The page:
Understanding the Differences Between Business Communications and Technical Writing
Effective communication is the bedrock of success, no matter how big or small a business may be. Two vital pillars of communication within organizations are business communications and technical writing. While intertwined, these disciplines have unique characteristics that set them apart.
Business Communication: The Voice of the Organization
Business communication delivers information, ideas, and messages that direct organizational processes, enhance collaboration, and achieve strategic objectives. It encompasses internal and external communication channels and plays an important role in shaping a company's identity, culture, and relationships. Business communication contains various written, verbal, visual, and non-verbal forms, each tailored to specific contexts and recipients.
The Core Components of Business Communication:
Internal Communication: Fosters seamless collaboration within an organization, promoting shared understanding and alignment of goals among employees at all levels.
External Communication: Establishes connections with stakeholders outside the organization, such as customers, partners, investors, and the public, shaping the company's reputation and market presence.
Corporate Documentation: Encompasses reports, proposals, emails, memos, presentations, and other forms of content that encapsulate critical business information.
Crisis Communication: Navigates sensitive situations, ensuring transparent and empathetic communication during challenging times.
Technical Writing: Precision in Clarity
Technical writing creates clear, concise, and accessible content to convey complex technical information to a particular audience. It bridges the gap between subject matter experts and those seeking to understand technical concepts, products, or processes. Technical writing simplifies intricate information without sacrificing accuracy.
Technical writing is often split between two main types: tangible and intangible. A tangible concept requires the user to do something with a physical product, such as installing computer software or assembling a piece of furniture. Intangible concepts include ideas and processes instead of objects—for example, office rules or policies.
Fundamental Tenets of Technical Writing:
Clarity: Articulates technical information to the intended audience, employing concise language and organized structure.
Audience-Centric Approach: Adapts content to suit the reader's background, knowledge, and purpose, ensuring relevance and engagement.
Accuracy: Upholds factual correctness and precision, as inaccuracies can lead to confusion or safety concerns in technical contexts.
Document Types: Encompasses user manuals, instructional guides, white papers, technical specifications, and more, that act as essential aids for product use and problem-solving.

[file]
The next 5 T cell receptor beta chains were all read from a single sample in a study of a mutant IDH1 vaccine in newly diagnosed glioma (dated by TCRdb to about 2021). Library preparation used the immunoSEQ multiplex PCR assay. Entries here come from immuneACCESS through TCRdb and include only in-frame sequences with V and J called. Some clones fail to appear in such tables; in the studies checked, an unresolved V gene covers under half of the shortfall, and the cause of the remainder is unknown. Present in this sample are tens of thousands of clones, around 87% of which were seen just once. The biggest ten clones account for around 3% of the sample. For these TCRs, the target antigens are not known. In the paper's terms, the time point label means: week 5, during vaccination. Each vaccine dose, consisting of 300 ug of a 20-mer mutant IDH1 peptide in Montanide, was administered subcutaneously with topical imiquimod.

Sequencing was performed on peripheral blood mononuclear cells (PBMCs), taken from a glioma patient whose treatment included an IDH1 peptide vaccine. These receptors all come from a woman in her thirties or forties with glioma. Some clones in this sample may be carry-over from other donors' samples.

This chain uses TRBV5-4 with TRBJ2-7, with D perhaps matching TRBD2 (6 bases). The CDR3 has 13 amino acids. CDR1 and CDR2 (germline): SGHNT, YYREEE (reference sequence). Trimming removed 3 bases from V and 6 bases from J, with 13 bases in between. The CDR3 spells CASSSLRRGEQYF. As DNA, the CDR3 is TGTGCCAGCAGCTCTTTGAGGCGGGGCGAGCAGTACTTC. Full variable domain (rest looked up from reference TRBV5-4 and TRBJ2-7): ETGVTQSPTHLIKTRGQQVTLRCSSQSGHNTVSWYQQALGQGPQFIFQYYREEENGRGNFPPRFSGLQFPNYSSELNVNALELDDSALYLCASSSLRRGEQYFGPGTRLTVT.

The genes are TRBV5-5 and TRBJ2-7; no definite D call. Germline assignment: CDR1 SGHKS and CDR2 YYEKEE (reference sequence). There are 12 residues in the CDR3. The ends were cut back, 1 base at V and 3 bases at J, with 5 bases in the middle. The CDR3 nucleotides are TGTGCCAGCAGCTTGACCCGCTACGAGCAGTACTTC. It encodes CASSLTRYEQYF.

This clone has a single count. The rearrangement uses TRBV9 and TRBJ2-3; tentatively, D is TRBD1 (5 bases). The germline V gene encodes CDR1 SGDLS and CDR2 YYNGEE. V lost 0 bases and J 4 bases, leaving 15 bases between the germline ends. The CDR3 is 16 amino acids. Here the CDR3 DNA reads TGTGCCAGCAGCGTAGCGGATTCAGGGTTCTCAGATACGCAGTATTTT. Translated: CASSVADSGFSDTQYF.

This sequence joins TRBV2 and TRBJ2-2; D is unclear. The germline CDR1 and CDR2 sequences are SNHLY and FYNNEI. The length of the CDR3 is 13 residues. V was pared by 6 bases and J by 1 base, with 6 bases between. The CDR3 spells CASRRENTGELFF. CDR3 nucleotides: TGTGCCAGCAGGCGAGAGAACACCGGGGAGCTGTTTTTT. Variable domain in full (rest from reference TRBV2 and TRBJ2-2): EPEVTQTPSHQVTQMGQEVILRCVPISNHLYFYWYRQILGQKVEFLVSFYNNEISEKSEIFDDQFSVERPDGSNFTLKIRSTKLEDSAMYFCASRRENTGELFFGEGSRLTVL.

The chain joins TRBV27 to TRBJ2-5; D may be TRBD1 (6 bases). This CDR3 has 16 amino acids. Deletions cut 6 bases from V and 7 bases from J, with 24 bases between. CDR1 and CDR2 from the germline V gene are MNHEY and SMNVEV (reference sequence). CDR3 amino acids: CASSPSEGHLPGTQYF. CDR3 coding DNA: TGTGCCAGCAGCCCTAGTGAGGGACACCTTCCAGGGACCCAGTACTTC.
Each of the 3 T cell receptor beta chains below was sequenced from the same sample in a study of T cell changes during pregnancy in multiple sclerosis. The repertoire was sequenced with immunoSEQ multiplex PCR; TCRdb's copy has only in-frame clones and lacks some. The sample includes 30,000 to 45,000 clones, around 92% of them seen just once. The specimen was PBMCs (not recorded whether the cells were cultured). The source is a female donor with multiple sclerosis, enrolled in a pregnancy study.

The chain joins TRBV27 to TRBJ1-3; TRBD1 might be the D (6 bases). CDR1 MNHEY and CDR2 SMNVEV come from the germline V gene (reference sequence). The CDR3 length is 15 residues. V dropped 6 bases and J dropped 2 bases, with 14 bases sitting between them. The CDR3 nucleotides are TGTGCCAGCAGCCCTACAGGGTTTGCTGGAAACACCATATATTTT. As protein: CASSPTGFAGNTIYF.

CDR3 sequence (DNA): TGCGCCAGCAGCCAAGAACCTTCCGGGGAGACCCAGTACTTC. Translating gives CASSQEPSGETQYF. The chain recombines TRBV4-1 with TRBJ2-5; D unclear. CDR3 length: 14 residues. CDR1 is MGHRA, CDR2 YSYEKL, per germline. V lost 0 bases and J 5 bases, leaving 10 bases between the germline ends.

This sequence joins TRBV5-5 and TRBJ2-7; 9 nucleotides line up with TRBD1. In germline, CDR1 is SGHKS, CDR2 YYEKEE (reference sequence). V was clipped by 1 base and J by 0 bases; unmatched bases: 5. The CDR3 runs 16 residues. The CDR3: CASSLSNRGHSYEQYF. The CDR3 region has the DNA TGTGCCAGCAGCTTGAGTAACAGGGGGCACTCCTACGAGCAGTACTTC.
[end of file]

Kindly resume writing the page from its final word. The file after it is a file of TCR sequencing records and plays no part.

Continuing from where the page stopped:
Distinguishing Business Communication and Technical Writing
Purpose and Audience
Business Communication: Aims to help a wide range of organizational interactions, addressing internal and external stakeholders, often with a broader scope. Often, the purpose might be to inspire an action, such as purchasing a product or signing up for a newsletter, as in marketing and advertising.
Technical Writing: Targets individuals who need specific technical information, with a narrower focus on conveying complex concepts or instructions.
Tone and Style
Business Communication: Adapts tone and style based on the context, ranging from formal to informal, depending on the relationship with the recipient.
Technical Writing: Emphasizes clarity and precision, employing a formal tone to ensure the accurate transmission of technical details. As there is only one goal in technical writing, to clearly explain a concept, there is very little variance in tone. Unlike in marketing, there is no persuasion needed. The tone of technical writing should be neutral and competent.
Business Communication: Deals with a spectrum of topics, from company updates to market reports, with varying levels of complexity.
Technical Writing: Focuses on intricate technical details that demand simplification without compromising accuracy, catering to readers seeking specific information.
Business Communication: Offers diverse formats, such as presentations, emails, and reports, with flexible structures tailored to the communication's purpose.
Technical Writing: Adheres to standardized structures that guide readers through technical information, often featuring step-by-step instructions or troubleshooting guides.
While business communication and technical writing are pivotal in effective organizational communication, they operate in distinct spheres. Business communication is a versatile conduit for inter- and intra-organizational interactions, while technical writing is the bridge between experts and seekers of technical information.
At Scriptorium, our writers combine information into a clear, concise, and functional end product. We are able to create a project plan, write and edit, and add a little polish. Our technical writing portfolio includes:
Procedures and safe work practices
Policy and governance manuals
Safety and office forms
Scriptorium is ready to write technical and business content that reflects your expertise, values, and company. Contact us for a consultation.